A common misconception about scholarships is that they’re only for students who exhibit financial need. Most families with higher household incomes assume there are no scholarships their student(s) will qualify for and may never conduct a thorough scholarship search. This mistake can cost families thousands of dollars. Not only are there scholarships available for families with high household incomes, but the awards can be substantial. These private scholarships are referred to as “need-blind” (as opposed to “need-aware,” a financial aid admission policy in which a college takes a student’s ability to pay into consideration).
Need-blind awards are growing in quantity each year as companies, foundations, organizations, and individuals are choosing to honor and recognize students for their achievements, community service efforts, and career ambition—with no regard of a student’s socioeconomic status. And since private scholarships are not attached to a specific college or university, they can be stacked on top of awards being offered from an educational institution. The goal for all students, regardless of family income, should be to continue acquiring awards until their education is complete. Here are just a few examples of private need-blind scholarships to get your search started.
1. The American Fire Sprinkler Association High School Senior College Scholarship
The American Fire Sprinkler Association scholarship is open to high school seniors who’ll be attending either a trade school, two-year college, or four-year college in the fall. The deadline is April 1, and the award amount is $2,000 each for 10 winners. This scholarship specifically states that eligibility is not based on financial need.
2. The Cameron Impact Scholarship
This scholarship from the Bryan Cameron Education Foundation is merit-based, as opposed to need-based. The foundation seeks to honor high school seniors with a GPA of 3.7 or above who plan to have a significant impact on the world. Scholarships of $20,000–$50,000 per year are awarded, and the deadline is September 11.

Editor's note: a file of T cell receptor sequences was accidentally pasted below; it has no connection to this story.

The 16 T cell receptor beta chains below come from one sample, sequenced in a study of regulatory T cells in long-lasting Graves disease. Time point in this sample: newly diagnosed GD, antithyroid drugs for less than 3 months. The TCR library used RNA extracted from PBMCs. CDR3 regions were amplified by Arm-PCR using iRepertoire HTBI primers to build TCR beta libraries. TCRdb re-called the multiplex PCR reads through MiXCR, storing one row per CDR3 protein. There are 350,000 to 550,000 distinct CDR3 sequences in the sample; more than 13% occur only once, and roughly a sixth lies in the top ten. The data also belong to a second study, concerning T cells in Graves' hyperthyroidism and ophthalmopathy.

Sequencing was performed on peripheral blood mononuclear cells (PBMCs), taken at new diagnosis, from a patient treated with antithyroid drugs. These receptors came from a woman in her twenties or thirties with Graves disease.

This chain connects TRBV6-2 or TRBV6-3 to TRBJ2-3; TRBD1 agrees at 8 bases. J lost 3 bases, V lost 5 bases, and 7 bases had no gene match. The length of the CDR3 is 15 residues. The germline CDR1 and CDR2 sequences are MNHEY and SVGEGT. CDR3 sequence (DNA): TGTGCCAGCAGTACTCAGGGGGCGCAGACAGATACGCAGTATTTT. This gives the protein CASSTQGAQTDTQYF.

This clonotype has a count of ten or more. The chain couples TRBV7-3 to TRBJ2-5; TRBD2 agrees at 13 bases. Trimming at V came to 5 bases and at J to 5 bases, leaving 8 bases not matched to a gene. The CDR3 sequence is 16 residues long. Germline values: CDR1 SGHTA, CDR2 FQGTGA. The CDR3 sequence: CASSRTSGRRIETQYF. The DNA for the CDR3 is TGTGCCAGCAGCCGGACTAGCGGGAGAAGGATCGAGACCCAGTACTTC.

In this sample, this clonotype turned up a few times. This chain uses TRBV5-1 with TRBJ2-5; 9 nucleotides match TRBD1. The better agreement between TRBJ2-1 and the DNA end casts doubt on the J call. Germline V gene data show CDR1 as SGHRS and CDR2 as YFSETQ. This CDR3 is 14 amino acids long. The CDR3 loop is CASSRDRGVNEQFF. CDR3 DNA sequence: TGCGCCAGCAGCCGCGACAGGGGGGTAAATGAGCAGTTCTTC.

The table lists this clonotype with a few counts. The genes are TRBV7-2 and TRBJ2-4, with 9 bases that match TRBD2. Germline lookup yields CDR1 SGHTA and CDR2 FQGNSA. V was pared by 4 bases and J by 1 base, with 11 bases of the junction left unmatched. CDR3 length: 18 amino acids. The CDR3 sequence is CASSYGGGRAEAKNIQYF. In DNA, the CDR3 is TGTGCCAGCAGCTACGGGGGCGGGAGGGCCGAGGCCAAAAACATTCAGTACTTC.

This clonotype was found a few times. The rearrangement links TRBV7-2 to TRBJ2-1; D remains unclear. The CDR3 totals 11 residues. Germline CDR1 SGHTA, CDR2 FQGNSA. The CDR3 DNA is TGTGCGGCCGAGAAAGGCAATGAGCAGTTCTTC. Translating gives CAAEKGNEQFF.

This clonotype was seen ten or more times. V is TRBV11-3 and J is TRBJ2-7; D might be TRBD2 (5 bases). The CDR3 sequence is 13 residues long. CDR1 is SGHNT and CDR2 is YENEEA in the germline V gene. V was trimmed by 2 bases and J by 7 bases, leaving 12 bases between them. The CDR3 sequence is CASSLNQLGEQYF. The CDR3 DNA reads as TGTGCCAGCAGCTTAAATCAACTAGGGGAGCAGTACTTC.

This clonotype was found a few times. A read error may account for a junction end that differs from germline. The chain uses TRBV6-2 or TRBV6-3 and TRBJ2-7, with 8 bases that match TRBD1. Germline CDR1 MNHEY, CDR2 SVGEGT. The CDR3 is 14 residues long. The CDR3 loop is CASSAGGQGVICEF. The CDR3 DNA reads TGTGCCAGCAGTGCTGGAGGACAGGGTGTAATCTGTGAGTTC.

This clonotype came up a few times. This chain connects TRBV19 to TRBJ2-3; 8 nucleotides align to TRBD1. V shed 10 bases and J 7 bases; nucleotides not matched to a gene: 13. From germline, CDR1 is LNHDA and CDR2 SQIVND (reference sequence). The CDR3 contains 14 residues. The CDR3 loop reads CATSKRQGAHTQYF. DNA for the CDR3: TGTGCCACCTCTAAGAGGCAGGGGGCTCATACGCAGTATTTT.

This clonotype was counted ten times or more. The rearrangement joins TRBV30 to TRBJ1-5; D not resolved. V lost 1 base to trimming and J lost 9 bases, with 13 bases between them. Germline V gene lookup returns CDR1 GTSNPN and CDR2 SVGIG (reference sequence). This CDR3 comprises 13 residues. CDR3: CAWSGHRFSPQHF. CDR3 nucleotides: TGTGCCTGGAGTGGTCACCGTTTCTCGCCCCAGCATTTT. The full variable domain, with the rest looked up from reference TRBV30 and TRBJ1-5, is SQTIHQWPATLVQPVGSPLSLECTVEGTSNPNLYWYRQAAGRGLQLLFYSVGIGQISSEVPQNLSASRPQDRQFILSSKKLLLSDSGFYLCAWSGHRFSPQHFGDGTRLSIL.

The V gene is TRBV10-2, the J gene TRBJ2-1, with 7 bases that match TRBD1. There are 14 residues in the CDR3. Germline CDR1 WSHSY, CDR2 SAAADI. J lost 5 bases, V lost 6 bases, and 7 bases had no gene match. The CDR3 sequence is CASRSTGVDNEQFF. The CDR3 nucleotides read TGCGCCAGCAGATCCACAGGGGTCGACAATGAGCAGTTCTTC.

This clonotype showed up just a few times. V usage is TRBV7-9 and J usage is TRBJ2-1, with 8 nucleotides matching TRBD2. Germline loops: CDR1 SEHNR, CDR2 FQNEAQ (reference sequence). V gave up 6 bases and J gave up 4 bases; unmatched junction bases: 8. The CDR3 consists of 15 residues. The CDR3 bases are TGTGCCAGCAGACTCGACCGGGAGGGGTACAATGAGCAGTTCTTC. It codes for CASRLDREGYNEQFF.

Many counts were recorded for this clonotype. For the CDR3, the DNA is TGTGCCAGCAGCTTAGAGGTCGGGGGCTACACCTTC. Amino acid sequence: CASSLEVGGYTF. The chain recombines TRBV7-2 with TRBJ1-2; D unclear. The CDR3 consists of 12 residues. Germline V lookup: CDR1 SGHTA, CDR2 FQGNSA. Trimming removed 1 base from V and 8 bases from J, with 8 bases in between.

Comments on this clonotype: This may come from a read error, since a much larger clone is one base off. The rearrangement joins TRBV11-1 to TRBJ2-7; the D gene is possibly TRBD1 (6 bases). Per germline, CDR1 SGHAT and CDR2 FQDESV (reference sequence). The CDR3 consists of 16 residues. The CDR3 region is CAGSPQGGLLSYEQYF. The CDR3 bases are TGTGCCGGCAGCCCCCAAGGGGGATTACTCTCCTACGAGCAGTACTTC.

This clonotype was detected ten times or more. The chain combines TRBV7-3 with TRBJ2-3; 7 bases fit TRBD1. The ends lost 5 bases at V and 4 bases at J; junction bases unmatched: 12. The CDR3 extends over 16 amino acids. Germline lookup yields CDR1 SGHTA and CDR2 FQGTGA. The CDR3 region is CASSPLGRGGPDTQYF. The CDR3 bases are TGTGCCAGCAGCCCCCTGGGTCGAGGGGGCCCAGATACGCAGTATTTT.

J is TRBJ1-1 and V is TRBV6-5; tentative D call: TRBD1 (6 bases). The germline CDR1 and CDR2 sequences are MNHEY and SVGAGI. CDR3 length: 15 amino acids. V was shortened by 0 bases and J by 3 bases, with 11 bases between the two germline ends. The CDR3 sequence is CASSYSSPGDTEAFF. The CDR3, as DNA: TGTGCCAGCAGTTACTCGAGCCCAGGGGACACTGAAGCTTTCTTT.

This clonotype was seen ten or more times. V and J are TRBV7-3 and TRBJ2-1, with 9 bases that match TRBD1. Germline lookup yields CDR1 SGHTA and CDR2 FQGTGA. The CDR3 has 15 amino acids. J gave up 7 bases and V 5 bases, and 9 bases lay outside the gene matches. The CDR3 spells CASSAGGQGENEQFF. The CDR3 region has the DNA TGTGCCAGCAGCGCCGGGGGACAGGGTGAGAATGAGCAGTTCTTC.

3. DietSpotlight.com Scholarship
The DietSpotlight Student Essay Scholarship is open to students 13 years and older who are enrolled in a college, university, or trade school. The award for this scholarship is $3,000, and students are required to write an essay on a topic chosen for that year. The essay topic for the 2020 scholarship, for example, is climate change and global warming. The deadline for the DietSpotlight.com scholarship is December 31.
4. PixelPlex Bi-Annual Scholarship
PixelPlex’s biannual scholarship is a non-need-based award for enrolled college students who are studying STEM, business, or economics fields. The award is $2,000 for one student who impresses the scholarship committee with a strong essay. Deadlines for this scholarship fall on August 1 and December 5.
5. US Concerts Scholarship
The US Concerts Scholarship from Live Nation and the House of Blues Music Forward Foundation is a $10,000 award. It’s open to full-time college students who have completed at least 60 college credits. This scholarship is for students pursuing a long-term goal of working in the entertainment industry. Applicants must have a minimum GPA of 3.0 and an interest in concert or venue promotion, sponsorship and advertising, ticketing, e-commerce, or artist management.
7. We the Students Essay Contest
The We the Students Essay Contest scholarship from the Bill of Rights Institute is open to US students between the ages of 14 and 19 who are in grades 8–12. (Homeschooled students are eligible to apply as well.) Awards go up to $7,500, and the deadline is April 15. Last year’s essay prompt was, “What does civil discourse mean to you?” With a different prompt every year, students are allowed to re-enter this contest with a new essay submission even if they have won in the past.
8. Alpha Kappa Alpha Scholarships
Alpha Kappa Alpha scholarships are a great opportunity because although they do provide some financial need–based scholarships, they also provide solely merit-based scholarships. They’re open to students pursuing both undergraduate and graduate degrees, requiring a minimum 3.0 GPA and demonstrated community involvement. The deadline to apply is May 15 for undergraduates and August 15 for graduate students.
Scholarship opportunities exist for every student. Discovering that many scholarships don’t have eligibility criteria based on financial need can be a game changer for many families. Make sure you research and apply to as many scholarships as you can to help pay for college—it’s never too early or late to start!
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